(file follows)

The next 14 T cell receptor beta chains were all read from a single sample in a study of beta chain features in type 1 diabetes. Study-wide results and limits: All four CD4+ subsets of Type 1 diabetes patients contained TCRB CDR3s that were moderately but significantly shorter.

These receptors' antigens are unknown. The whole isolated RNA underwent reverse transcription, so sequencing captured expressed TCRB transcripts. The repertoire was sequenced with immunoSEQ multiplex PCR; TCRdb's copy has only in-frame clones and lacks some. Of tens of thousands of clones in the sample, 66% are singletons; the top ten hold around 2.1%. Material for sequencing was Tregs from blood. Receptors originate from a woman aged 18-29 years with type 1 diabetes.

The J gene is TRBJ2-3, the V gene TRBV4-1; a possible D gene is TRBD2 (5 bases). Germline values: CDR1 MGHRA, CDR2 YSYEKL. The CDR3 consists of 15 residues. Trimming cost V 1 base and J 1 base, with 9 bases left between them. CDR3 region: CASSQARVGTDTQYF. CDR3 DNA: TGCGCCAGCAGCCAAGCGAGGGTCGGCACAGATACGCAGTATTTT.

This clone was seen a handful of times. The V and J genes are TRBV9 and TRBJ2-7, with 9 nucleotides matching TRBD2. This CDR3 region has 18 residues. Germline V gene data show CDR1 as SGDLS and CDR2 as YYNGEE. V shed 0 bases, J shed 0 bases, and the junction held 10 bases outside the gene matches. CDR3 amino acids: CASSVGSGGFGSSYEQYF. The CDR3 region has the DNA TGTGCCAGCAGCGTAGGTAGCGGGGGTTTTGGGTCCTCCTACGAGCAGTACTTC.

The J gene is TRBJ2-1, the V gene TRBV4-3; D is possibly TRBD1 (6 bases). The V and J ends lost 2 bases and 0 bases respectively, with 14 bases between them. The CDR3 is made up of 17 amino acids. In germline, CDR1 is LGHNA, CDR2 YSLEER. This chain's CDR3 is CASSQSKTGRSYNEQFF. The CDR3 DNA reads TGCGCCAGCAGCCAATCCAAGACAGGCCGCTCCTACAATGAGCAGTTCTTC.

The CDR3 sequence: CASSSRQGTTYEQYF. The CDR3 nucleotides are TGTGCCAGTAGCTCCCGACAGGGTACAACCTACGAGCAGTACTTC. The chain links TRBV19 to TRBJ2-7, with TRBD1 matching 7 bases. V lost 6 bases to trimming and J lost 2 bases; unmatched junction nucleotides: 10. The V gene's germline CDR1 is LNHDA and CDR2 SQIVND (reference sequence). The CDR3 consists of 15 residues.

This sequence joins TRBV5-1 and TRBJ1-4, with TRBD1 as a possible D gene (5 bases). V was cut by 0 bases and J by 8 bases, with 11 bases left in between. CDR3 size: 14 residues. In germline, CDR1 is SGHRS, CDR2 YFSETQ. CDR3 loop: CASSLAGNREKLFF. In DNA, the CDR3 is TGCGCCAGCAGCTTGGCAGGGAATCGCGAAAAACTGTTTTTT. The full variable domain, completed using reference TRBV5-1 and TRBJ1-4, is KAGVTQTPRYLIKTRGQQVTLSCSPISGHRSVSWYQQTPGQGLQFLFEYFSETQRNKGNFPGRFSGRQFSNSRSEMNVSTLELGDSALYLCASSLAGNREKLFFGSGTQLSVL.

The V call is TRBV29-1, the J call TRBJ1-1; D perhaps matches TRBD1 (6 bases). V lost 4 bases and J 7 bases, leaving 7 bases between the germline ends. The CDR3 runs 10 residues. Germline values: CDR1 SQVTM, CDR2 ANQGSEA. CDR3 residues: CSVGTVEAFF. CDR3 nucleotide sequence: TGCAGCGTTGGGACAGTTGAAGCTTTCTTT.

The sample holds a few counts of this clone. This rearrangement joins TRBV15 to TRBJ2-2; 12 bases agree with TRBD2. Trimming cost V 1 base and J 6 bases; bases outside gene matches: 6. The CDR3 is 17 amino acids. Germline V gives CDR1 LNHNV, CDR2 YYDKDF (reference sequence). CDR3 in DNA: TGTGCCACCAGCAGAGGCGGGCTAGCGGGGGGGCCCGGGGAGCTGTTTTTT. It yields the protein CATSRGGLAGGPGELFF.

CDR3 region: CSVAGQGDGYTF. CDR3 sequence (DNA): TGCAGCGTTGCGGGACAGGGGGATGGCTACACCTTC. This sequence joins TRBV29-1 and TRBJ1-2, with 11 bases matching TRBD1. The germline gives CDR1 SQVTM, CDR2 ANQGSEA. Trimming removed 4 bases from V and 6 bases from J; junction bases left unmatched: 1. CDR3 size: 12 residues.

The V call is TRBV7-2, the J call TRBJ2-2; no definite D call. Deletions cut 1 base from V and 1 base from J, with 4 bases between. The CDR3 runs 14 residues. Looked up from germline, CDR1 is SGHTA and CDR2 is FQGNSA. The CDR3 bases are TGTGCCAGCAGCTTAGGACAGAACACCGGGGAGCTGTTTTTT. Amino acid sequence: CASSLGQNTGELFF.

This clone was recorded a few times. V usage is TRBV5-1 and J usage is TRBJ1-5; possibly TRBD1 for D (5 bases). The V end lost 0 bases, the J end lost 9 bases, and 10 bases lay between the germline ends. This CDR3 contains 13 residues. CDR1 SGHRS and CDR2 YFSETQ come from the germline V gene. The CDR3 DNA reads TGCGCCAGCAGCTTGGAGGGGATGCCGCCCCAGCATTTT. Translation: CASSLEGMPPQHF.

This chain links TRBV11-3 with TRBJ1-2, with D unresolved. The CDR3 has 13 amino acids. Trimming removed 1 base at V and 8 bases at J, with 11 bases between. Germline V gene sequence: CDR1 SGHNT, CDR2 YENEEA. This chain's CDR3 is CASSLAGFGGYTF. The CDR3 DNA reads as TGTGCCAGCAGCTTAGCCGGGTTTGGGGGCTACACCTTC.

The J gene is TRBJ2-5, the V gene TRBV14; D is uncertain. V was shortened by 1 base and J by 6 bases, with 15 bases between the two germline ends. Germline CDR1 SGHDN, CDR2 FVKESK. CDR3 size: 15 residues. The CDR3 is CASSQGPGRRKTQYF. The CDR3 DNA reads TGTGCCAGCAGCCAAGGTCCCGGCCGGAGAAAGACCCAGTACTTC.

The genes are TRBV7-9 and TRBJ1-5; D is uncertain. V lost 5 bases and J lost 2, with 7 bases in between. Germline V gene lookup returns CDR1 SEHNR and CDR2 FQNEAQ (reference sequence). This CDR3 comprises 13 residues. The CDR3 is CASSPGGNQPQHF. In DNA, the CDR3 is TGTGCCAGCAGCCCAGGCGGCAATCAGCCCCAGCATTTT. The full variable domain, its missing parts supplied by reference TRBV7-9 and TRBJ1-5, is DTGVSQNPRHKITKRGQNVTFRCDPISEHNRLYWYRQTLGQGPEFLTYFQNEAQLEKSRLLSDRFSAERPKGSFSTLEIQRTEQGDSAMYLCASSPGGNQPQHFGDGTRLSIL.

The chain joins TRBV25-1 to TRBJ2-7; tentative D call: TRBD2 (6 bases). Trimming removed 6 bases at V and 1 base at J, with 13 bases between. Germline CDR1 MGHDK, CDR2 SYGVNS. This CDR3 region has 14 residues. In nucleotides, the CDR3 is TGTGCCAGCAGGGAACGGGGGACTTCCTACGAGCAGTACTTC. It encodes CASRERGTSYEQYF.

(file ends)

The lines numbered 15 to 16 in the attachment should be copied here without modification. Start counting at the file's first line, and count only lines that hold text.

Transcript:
The genes are TRBV7-9 and TRBJ1-5; D is uncertain. V lost 5 bases and J lost 2, with 7 bases in between. Germline V gene lookup returns CDR1 SEHNR and CDR2 FQNEAQ (reference sequence). This CDR3 comprises 13 residues. The CDR3 is CASSPGGNQPQHF. In DNA, the CDR3 is TGTGCCAGCAGCCCAGGCGGCAATCAGCCCCAGCATTTT. The full variable domain, its missing parts supplied by reference TRBV7-9 and TRBJ1-5, is DTGVSQNPRHKITKRGQNVTFRCDPISEHNRLYWYRQTLGQGPEFLTYFQNEAQLEKSRLLSDRFSAERPKGSFSTLEIQRTEQGDSAMYLCASSPGGNQPQHFGDGTRLSIL.

The chain joins TRBV25-1 to TRBJ2-7; tentative D call: TRBD2 (6 bases). Trimming removed 6 bases at V and 1 base at J, with 13 bases between. Germline CDR1 MGHDK, CDR2 SYGVNS. This CDR3 region has 14 residues. In nucleotides, the CDR3 is TGTGCCAGCAGGGAACGGGGGACTTCCTACGAGCAGTACTTC. It encodes CASRERGTSYEQYF.